• Do the investors have a true guaranty on the property? In some cases, crowdfunders actually give investors a promissory note, which says that the crowdfunding company promises to pay the investor — as long as the project operator first pays the crowdfunding company. It’s the crowdfunding company only that has a guaranty. The investors don’t have direct control over the assets should investor repayments stop and the property needs to be foreclosed. But, how aggressively will the crowdfunding site pursue foreclosure and return of investor’s money?
  • What happens if the crowdfunding company is no longer available to make payments, is unable to make timely payments, or closes itself? Have the site explain their backup processing plan if they are no longer in business, and confirm whether the switchover to the backup plan is automatic, or depends on the crowdfunder being involved to take action. In these two preceding situations, the security of debt investing may be less than in traditional real estate lending, where the investors have direct property title or borrower guaranty.
  • Your ultimate return on real estate debt also depends on how long the interest accrues. If a project, like a home refurbishment, is completed and sold ahead of schedule, a loan that you thought would yield interest for a year may only provide interest for a few months. If so, you’re actual return after taking the time to research and invest in the project (and cost of a wire of funds), may be just a few percent. At a minimum, ask the crowdfunding site whether pre-payment (early loan completion) premiums are paid by the real estate operator and passed back to the investors in this case. Also, calculate your likely absolute return as well as an annualized rate.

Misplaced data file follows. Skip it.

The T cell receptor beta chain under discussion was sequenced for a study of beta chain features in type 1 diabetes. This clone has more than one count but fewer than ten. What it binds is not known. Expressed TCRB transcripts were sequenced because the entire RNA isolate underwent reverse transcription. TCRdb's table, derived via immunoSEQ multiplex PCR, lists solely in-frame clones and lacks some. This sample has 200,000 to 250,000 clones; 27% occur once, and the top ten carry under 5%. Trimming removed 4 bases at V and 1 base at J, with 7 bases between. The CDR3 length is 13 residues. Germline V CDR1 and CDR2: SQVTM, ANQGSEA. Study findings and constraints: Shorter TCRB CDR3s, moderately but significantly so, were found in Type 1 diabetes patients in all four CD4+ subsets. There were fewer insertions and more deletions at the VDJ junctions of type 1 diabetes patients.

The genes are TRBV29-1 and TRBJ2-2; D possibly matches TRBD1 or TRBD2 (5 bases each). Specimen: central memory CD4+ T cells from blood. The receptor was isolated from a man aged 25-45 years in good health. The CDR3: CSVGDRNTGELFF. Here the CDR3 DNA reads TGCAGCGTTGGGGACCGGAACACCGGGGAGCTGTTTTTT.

The Case for iFunding and Preferred Equity

Experts recommend that sound investing involve diversification of your portfolio, both across asset classes such stocks, bonds and real estate, and within a class, that is, different property types, locations, investment durations, and equity vs. debt structure. So there’s certainly room, and benefit, to hold a variety of investment types and hold both equity and debt. iFunding offers both but specializes in preferred equity.

Our investors tell us that, the more comfortable they become with real estate, the more they appreciate the combination of potential returns and control that iFunding can offer through preferred equity deals. We offer a range of property types across the nation, with many being shorter-term, smaller budget equity investments. A “preferred equity” component means that the first distribution of profits goes to the investors, putting individuals like yourself on par with what financial institutions traditionally have received in equity investment terms. Finally, we believe we lead the industry in oversight of project and frequency/detail of reporting on project activity, increase the quality of project and investment results and increasing your comfort about investment status.

Read a step-by-step explanation of the iFunding investment process here.